Rebecca pulled the heavy bolt across the front door. Picking up a lantern, she made her way to the kitchen. On the table, she pushed the pile of cutlery to one side and picked up the pistol. It was heavy in her hand. She could barely lift it. Was it the weight or fear that made her hand shake as she practiced aiming it? Maybe it was a mixture of both. She picked up a bullet and put it in her pocket. It was a conscious decision of hers not to load the gun at that moment, as if not doing so would delay the inevitable.
She breathed in long and deep to steady her nerves and made her way upstairs. Retrieving the round of ammunition from her dress she rolled it between her fingers. It glistened in the light of the lantern, and she paused, marveling at its beauty. It was her father who had shown her at such an early age how to melt and shape metal into a bullet. The silver spoon she had chosen made just the right amount of material for one perfect round.
Loading the weapon, she walked quietly down the corridor. It was a Peacemaker. The type that she had seen in the dime novels about the Wild West. The local sheriff would usually be armed with one. She moved past her parents’ room and stopped. It was 29 days since her father had been killed by the beast. 29 days since the last full moon. 29 days since he had tried, and failed, to protect his family from the hideous creature that came for flesh and blood. On that night it had received both in ample portions.
She made her way to her little brother’s room where he was sleeping soundly. She bent down and kissed him gently on the cheek, feeling his warm, innocent breath on her face. He was not yet even four years of age and was the apple of her eye.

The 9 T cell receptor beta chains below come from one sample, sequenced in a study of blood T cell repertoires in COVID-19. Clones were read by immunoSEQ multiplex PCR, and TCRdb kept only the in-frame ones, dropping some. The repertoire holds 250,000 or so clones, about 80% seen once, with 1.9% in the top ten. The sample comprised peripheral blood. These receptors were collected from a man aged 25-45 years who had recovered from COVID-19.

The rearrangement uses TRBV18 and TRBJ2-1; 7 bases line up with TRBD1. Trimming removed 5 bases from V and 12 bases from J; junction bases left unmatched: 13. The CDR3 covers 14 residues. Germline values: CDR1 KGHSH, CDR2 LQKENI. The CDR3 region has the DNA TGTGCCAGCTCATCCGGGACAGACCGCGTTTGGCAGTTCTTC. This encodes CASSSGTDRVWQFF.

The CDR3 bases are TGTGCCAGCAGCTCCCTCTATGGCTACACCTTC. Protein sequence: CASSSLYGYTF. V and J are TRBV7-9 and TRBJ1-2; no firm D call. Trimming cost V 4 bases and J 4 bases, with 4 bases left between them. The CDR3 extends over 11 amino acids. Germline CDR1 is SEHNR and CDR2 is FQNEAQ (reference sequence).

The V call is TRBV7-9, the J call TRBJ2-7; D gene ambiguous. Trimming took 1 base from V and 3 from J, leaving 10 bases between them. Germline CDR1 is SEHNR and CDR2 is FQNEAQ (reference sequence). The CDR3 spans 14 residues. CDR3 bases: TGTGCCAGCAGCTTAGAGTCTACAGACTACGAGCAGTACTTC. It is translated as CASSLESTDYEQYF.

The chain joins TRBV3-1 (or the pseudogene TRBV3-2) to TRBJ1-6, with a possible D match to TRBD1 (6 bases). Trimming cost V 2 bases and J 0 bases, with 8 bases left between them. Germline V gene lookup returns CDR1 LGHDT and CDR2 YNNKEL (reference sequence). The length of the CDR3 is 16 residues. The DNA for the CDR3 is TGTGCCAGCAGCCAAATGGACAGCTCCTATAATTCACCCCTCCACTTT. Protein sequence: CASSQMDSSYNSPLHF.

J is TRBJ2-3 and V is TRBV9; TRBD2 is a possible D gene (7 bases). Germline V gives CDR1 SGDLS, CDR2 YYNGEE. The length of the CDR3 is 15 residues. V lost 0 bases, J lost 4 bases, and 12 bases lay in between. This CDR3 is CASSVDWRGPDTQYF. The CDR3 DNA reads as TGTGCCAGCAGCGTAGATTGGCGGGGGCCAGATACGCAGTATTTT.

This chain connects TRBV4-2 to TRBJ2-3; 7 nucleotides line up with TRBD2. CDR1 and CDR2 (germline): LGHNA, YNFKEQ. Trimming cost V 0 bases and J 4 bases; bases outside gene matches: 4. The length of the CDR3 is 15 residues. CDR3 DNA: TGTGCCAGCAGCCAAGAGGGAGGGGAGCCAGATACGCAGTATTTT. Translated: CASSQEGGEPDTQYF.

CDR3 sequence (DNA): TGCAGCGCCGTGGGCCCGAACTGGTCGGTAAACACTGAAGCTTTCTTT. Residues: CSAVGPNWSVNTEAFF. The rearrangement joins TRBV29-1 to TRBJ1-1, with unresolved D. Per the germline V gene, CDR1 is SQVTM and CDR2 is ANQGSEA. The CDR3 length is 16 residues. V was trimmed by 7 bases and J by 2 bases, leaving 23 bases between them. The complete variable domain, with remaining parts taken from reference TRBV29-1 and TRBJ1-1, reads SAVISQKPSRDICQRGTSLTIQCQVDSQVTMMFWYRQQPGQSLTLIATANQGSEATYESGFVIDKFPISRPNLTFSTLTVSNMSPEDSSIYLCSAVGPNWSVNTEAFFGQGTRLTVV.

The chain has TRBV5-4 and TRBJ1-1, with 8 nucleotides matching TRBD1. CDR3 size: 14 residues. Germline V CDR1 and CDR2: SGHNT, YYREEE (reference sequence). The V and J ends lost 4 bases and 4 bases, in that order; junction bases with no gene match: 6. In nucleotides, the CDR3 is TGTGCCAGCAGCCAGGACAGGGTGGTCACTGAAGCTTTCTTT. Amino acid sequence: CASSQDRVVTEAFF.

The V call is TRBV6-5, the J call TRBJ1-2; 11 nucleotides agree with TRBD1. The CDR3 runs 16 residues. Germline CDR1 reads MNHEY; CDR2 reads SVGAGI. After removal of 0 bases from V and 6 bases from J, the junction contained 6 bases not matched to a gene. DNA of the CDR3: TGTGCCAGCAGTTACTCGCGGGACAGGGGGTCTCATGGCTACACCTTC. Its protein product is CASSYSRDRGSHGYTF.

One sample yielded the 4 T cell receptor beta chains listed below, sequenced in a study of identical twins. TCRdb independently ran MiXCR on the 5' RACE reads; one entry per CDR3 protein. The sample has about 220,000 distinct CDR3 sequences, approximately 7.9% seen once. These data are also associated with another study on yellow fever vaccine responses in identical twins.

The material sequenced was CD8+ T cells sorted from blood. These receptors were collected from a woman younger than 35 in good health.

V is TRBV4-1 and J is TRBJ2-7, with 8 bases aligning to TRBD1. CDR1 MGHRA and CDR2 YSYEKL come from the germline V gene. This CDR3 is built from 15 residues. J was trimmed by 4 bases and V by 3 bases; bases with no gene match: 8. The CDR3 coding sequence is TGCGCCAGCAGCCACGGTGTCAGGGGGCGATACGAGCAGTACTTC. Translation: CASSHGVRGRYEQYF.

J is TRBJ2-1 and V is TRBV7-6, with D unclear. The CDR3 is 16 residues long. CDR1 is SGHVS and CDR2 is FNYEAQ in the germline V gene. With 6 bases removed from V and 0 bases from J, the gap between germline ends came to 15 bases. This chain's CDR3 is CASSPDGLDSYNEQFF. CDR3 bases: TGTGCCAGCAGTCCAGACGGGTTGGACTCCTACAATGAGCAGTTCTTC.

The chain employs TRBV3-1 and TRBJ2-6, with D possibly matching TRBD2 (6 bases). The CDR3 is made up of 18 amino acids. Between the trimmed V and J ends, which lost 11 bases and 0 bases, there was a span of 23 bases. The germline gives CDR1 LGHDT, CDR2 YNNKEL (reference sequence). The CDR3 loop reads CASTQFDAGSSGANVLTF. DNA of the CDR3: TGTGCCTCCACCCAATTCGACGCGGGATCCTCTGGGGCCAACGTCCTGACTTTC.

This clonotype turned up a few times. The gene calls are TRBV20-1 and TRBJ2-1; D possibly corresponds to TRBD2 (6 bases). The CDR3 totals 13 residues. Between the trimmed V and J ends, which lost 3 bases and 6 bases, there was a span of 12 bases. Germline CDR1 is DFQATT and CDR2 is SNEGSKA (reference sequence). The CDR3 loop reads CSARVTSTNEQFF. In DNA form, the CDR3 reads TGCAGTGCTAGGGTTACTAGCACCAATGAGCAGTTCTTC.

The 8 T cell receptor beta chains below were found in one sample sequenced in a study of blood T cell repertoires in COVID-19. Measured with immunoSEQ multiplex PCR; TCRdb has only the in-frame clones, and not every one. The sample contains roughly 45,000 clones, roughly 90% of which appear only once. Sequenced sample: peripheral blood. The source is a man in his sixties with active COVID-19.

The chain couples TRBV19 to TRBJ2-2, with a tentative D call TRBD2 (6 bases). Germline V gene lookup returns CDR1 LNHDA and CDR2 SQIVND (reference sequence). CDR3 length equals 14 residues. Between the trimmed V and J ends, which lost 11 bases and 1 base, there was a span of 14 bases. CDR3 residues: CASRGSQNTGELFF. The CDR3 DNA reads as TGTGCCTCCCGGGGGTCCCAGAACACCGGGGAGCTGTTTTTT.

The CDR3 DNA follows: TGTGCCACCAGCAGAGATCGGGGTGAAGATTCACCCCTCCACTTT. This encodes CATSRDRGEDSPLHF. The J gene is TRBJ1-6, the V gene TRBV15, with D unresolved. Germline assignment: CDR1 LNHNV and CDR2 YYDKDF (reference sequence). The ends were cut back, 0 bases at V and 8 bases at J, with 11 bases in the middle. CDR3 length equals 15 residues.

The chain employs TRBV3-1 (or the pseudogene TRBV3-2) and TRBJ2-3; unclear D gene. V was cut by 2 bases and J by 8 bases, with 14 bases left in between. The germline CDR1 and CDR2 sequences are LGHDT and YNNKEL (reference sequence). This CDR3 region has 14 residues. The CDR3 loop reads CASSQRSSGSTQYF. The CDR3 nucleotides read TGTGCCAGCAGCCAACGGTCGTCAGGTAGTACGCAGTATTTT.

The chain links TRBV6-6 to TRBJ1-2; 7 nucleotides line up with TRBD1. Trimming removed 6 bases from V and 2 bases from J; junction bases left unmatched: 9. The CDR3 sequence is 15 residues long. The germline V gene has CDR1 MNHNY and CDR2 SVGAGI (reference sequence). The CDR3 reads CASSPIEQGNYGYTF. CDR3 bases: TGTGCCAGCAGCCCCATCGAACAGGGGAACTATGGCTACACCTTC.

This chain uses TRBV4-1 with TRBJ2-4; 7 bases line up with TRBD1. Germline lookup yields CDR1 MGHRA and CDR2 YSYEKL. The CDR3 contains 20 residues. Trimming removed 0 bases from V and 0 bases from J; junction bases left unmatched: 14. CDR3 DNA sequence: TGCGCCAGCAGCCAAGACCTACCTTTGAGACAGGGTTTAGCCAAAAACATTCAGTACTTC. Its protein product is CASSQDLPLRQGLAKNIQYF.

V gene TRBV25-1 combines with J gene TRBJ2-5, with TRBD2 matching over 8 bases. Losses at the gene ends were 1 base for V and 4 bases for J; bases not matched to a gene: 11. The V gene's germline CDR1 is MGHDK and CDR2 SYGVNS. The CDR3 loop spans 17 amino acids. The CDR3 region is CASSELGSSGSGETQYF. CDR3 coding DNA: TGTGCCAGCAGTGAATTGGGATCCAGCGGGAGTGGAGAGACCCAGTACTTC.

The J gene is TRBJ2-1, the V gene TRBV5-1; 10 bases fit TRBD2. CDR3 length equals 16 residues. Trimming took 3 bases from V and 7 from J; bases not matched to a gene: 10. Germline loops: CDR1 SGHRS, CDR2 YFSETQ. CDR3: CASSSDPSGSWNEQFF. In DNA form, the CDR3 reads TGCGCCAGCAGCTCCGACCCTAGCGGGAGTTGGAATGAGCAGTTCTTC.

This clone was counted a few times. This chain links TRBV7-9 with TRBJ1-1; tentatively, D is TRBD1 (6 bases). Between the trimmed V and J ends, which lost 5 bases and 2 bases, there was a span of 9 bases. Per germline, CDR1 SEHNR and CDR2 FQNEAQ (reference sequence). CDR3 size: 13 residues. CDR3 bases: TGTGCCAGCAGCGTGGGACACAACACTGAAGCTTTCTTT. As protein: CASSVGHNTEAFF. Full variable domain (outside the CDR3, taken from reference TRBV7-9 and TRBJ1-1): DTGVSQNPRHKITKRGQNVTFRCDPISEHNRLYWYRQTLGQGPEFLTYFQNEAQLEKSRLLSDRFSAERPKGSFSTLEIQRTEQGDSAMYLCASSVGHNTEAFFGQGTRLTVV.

Silver was the only thing that could stop the creature, or at least that is what she had heard. After her father had fallen prey to it, she knew it was now down to her to protect what was left of her family. Her mother had died of fever three summers ago.
She left James’s room and silently closed the door behind her. There was a leather high-backed chair in the corridor which she had moved from her room so she could be as close to him as possible. She settled herself in it to wait.
The clock above the mirror on the opposite wall ticked loudly. It was ten to midnight. She hoped with all her heart that the monster would not appear that night but with the moon shining full it was a fool’s hope.
Rebecca awoke with a start, not intending to have slept at all. A growl filled the corridor, low and menacing in its pitch. She stood and caught her reflection in the mirror. Her eyes shone yellow, her ears started stretching into hairy points, and her teeth grew into razor-sharp fangs. She raised the gun to her temple and pulled the trigger.
∼ Ian Sputnik
© Copyright Ian Sputnik. All Rights Reserved.
7 thoughts on “Full Moon”
Oh my… I wasn’t expecting that…
Wow, just wow! That packed a punch.
Excellent! “Full Moon” joins Peter Beagle’s “Lila the Werewolf” as top fave werewolf stories!!
Reblogged this on Lee Andrew Forman.
Great story, Ian!
Wonderfully tense and a perfect twist ending.